Voices from Russia

Friday, 21 June 2013

21 June 2013. RIA-Novosti Infographics. Secrets of the Lenin Mausoleum

00 RIA-Novosti Infographics. The Layout of the Lenin Mausoleum on Red Square. 2010


The Lenin Mausoleum, located on Red Square in Moscow, is one of the high points of Soviet architecture. The supervising architect of the project was Aleksei Shchusev. The first temporary wooden mausoleum opened 27 January 1924 near the Senate Tower in the Kremlin on Red Square. The second mausoleum was a truncated step pyramid, with stairs joined on both sides of an L-shaped extension. The permanent stone mausoleum was ready in 1930. 22 April 2011 marks 141 years since the birth of Vladimir Ilyich Ulyanov (Lenin) , statesman, politician, and Marxist theoretician, founder of the Communist Party of the Soviet Union and of the USSR.

22 April 2011




Editor’s Note:

I put this up, an infographic about a monument to a truly historical figure, because there are people in the ROCOR cosying up publicly to the specious pretender Maria Vladimirovna Romanova (her badmouthing of the late Grand Princess Xenia‘s family (who have a better claim than she does) is below the salt, to say the least). What’s worse, a bishop accepted a spurious “award” from this posturing poseur (see this disgusting post on the ROCOR official website). Like it or lump it, Vladimir Ilyich Lenin was an historical figure, one of the “greats” in Russian history. You can’t airbrush him out of the story… yet, some would have it that way, and we should oppose them with all our powers. What happened, HAPPENED. Indeed, much GOOD happened because of the communists, and we should never deny it.

As I say, there’s a faction in the ROCOR (and in the OCA, too) that wants to prettify and refashion the past… and shitcan everything that doesn’t fit their current fancies. That’s unacceptable… full stop. I find that not only disrespectful to the historical record, it’s lunatic, in the medical sense of the term. It’s one of the reasons that I oppose Potapov and Paffhausen so bitterly… they want to remould the past to “excommunicate” all leftists and demonise those who oppose their capitalist notions. I’d remind these gents of the following… Christ became incarnate in the family of Joseph the Worker by CHOICE… think on THAT…




Storheim Sex-Abuse Trial Adjourned to September



The trial of an Orthodox archbishop charged with sexually assaulting two 11-year-old brothers during the summer of 1985 was adjourned to September. Defence counsel for Seraphim Storheim requested additional time to prepare a defence after Justice Christopher Mainella ruled earlier this week that the testimony of the two brothers could be used in weighing each other’s allegations. Defence counsel Jeff Gindin told court that he’s considering bringing in an expert witness in the fall, and possibly other witnesses. It’s possible Storheim could also take the stand.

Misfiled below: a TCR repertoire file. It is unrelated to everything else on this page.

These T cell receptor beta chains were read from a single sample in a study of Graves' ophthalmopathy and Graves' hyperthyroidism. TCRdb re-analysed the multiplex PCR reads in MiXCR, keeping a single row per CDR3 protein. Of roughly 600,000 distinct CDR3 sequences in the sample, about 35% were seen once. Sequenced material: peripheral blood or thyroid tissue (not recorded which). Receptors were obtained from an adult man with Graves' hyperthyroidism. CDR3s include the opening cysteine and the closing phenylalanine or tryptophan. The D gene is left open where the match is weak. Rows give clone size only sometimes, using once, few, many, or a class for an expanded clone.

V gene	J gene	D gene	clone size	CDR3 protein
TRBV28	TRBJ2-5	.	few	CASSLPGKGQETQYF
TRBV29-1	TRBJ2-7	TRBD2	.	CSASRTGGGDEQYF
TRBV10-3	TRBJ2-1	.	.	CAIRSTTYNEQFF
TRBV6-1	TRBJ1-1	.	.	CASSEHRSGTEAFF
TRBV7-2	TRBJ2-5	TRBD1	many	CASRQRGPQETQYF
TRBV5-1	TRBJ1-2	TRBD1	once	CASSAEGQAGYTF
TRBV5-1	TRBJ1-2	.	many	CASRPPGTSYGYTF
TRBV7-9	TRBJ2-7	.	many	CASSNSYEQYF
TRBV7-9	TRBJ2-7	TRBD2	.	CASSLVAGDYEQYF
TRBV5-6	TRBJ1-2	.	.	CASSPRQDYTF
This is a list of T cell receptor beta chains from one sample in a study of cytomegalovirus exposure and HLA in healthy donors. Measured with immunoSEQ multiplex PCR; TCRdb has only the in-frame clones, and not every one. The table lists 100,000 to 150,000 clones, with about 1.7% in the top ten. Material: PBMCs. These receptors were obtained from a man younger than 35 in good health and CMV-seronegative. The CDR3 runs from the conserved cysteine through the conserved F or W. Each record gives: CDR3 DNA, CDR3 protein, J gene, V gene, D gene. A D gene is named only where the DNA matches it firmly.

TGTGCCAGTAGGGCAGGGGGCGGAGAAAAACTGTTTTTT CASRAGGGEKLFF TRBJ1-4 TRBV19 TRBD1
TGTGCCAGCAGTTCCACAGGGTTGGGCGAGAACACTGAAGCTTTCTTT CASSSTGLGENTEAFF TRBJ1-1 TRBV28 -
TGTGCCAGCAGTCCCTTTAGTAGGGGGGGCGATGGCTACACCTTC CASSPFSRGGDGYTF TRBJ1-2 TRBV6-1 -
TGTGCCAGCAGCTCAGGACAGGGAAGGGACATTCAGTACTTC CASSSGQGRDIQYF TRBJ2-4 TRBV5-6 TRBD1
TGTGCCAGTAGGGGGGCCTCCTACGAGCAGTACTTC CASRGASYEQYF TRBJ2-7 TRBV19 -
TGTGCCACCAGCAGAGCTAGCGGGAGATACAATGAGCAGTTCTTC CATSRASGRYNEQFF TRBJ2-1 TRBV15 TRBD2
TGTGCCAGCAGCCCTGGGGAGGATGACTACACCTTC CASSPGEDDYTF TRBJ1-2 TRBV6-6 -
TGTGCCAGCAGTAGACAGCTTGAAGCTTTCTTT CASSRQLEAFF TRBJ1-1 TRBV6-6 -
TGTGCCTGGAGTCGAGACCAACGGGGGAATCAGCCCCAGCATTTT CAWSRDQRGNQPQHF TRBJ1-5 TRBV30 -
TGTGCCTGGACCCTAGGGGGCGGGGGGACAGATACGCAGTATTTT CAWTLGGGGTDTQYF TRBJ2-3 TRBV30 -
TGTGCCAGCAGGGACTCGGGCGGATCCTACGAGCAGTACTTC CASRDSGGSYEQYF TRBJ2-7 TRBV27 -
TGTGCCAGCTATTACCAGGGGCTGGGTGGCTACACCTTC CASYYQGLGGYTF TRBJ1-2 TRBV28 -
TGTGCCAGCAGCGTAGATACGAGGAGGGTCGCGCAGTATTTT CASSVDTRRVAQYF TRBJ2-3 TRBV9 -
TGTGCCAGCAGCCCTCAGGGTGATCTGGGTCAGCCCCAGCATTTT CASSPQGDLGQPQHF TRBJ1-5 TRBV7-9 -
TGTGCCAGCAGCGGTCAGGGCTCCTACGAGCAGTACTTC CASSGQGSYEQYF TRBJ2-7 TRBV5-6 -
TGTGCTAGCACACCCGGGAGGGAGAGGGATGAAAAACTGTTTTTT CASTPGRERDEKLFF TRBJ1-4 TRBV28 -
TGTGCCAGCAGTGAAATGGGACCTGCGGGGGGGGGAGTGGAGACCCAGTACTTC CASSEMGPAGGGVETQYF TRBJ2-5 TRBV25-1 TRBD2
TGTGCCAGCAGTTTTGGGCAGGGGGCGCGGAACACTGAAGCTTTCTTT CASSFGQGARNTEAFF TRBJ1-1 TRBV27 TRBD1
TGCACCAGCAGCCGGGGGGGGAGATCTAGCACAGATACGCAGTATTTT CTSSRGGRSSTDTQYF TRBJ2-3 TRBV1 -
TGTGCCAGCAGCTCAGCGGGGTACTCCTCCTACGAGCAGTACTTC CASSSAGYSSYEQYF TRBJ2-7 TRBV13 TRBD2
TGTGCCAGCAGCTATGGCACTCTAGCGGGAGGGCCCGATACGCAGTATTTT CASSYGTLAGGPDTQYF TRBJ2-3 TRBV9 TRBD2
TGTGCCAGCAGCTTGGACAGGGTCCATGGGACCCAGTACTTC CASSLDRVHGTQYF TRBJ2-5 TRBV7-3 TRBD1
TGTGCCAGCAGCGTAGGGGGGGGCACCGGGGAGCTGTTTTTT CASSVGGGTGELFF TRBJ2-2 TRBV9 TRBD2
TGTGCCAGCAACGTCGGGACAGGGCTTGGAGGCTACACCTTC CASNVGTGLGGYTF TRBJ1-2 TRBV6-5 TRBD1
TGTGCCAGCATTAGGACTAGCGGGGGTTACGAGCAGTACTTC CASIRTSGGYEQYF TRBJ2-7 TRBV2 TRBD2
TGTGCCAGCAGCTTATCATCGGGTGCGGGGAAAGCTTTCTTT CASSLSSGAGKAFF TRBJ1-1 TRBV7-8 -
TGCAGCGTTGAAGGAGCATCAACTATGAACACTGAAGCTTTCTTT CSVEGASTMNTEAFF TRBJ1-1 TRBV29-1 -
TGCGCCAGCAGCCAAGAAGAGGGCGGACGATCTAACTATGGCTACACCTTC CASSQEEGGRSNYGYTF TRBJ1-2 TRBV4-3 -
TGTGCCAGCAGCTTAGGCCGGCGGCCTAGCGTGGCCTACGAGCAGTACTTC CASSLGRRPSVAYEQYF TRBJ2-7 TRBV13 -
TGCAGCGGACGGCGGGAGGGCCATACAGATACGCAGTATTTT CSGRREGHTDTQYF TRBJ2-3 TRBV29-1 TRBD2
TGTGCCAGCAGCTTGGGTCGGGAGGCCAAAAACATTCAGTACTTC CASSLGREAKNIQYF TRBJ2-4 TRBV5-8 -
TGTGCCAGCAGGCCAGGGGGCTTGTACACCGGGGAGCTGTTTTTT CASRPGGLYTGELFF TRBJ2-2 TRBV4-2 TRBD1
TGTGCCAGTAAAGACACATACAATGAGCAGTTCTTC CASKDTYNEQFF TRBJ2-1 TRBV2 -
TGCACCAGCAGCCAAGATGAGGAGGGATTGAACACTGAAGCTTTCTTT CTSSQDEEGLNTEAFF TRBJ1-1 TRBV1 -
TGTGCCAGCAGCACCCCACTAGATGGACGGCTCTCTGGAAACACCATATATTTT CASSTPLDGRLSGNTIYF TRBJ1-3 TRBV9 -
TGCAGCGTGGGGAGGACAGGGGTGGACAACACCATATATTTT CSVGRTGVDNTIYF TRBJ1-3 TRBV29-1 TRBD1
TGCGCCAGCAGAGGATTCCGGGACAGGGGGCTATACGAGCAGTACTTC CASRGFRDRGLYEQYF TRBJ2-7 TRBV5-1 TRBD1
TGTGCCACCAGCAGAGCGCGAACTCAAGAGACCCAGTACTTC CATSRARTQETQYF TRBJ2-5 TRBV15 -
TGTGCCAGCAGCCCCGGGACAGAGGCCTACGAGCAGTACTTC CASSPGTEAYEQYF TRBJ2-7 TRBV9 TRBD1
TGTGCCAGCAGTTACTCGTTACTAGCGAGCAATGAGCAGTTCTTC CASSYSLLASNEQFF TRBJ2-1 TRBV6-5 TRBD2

20 June 2013

Aldo Santin

Brandon Sun


Editor’s Note:

This sets up the worst-of-all-possible worlds for the OCA. Now, the entire summer will be full of festering speculation… and charges, counter-charges, and avoidable controversy. It’s clear that Gindin didn’t expect the judge’s ruling. He doesn’t sound like the most-competent barrister out there, to speak frankly. He didn’t plan for the judge ruling against him. You see, if he were a competent barrister, he’d know that the best course for his client and for the OCA would be to end this clattering soap opera as soon as possible. No matter what happens, Storheim’s cred is in the shitter, and it’s there irretrievably. Storheim can never again serve as a bishop… that’s that. The only thing that Gindin can do for Storheim is to keep his arse out of the slam.

No matter what, the OCA’s cred is in tatters (worse than before). This adjournment is inane. I’ll say this… it isn’t Lyonyo’s doing. Lyonyo wants this over. He’s a nasty mofo, but he’s not utterly stupid like JP nor is he placidly empty-headed like Mollard. The OCA will still have to bite the shit sandwich… postponement won’t help matters. Shall we have to drain the cup to the last bitter dregs? I hope not…


21 June 2013. You Can’t Make Up Shit Like This… Robbers Dressed As Rabbis Hold Up Bank

00 two rabbis cartoon. 21.06.13